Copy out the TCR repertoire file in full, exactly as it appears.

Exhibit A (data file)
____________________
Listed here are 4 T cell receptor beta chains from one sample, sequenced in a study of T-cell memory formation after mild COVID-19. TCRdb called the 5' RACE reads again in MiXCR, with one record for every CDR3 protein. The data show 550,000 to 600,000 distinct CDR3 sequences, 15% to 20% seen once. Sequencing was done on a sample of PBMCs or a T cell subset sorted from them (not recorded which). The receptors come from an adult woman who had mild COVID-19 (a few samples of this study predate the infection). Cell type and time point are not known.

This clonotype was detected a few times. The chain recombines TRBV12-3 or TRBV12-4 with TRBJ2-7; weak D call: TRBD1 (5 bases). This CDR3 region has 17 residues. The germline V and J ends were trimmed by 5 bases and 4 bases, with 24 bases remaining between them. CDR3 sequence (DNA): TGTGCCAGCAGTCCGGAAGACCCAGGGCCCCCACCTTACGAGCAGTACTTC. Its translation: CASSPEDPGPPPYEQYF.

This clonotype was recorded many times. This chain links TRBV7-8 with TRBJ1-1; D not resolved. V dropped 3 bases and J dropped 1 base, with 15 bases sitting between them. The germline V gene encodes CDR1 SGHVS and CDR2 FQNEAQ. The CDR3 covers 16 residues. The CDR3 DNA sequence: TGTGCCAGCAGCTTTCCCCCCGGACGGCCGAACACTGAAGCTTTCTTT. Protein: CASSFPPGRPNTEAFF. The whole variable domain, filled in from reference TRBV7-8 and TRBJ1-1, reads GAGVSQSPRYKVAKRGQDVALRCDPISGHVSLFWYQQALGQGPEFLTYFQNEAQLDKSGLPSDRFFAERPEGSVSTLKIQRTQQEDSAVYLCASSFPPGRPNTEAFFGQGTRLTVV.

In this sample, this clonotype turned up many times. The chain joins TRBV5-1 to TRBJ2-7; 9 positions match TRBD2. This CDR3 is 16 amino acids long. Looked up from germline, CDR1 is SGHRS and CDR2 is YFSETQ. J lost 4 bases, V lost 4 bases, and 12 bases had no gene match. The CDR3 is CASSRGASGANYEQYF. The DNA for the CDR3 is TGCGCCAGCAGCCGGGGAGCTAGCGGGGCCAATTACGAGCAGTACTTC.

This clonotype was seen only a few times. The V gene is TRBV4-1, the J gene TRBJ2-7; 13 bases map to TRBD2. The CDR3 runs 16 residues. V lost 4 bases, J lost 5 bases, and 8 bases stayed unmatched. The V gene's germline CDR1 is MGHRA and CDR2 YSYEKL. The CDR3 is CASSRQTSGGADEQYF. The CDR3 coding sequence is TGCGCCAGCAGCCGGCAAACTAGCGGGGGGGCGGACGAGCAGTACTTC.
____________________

Listed here are 4 T cell receptor beta chains from one sample, sequenced in a study of T-cell memory formation after mild COVID-19. TCRdb called the 5' RACE reads again in MiXCR, with one record for every CDR3 protein. The data show 550,000 to 600,000 distinct CDR3 sequences, 15% to 20% seen once. Sequencing was done on a sample of PBMCs or a T cell subset sorted from them (not recorded which). The receptors come from an adult woman who had mild COVID-19 (a few samples of this study predate the infection). Cell type and time point are not known.

This clonotype was detected a few times. The chain recombines TRBV12-3 or TRBV12-4 with TRBJ2-7; weak D call: TRBD1 (5 bases). This CDR3 region has 17 residues. The germline V and J ends were trimmed by 5 bases and 4 bases, with 24 bases remaining between them. CDR3 sequence (DNA): TGTGCCAGCAGTCCGGAAGACCCAGGGCCCCCACCTTACGAGCAGTACTTC. Its translation: CASSPEDPGPPPYEQYF.

This clonotype was recorded many times. This chain links TRBV7-8 with TRBJ1-1; D not resolved. V dropped 3 bases and J dropped 1 base, with 15 bases sitting between them. The germline V gene encodes CDR1 SGHVS and CDR2 FQNEAQ. The CDR3 covers 16 residues. The CDR3 DNA sequence: TGTGCCAGCAGCTTTCCCCCCGGACGGCCGAACACTGAAGCTTTCTTT. Protein: CASSFPPGRPNTEAFF. The whole variable domain, filled in from reference TRBV7-8 and TRBJ1-1, reads GAGVSQSPRYKVAKRGQDVALRCDPISGHVSLFWYQQALGQGPEFLTYFQNEAQLDKSGLPSDRFFAERPEGSVSTLKIQRTQQEDSAVYLCASSFPPGRPNTEAFFGQGTRLTVV.

In this sample, this clonotype turned up many times. The chain joins TRBV5-1 to TRBJ2-7; 9 positions match TRBD2. This CDR3 is 16 amino acids long. Looked up from germline, CDR1 is SGHRS and CDR2 is YFSETQ. J lost 4 bases, V lost 4 bases, and 12 bases had no gene match. The CDR3 is CASSRGASGANYEQYF. The DNA for the CDR3 is TGCGCCAGCAGCCGGGGAGCTAGCGGGGCCAATTACGAGCAGTACTTC.

This clonotype was seen only a few times. The V gene is TRBV4-1, the J gene TRBJ2-7; 13 bases map to TRBD2. The CDR3 runs 16 residues. V lost 4 bases, J lost 5 bases, and 8 bases stayed unmatched. The V gene's germline CDR1 is MGHRA and CDR2 YSYEKL. The CDR3 is CASSRQTSGGADEQYF. The CDR3 coding sequence is TGCGCCAGCAGCCGGCAAACTAGCGGGGGGGCGGACGAGCAGTACTTC.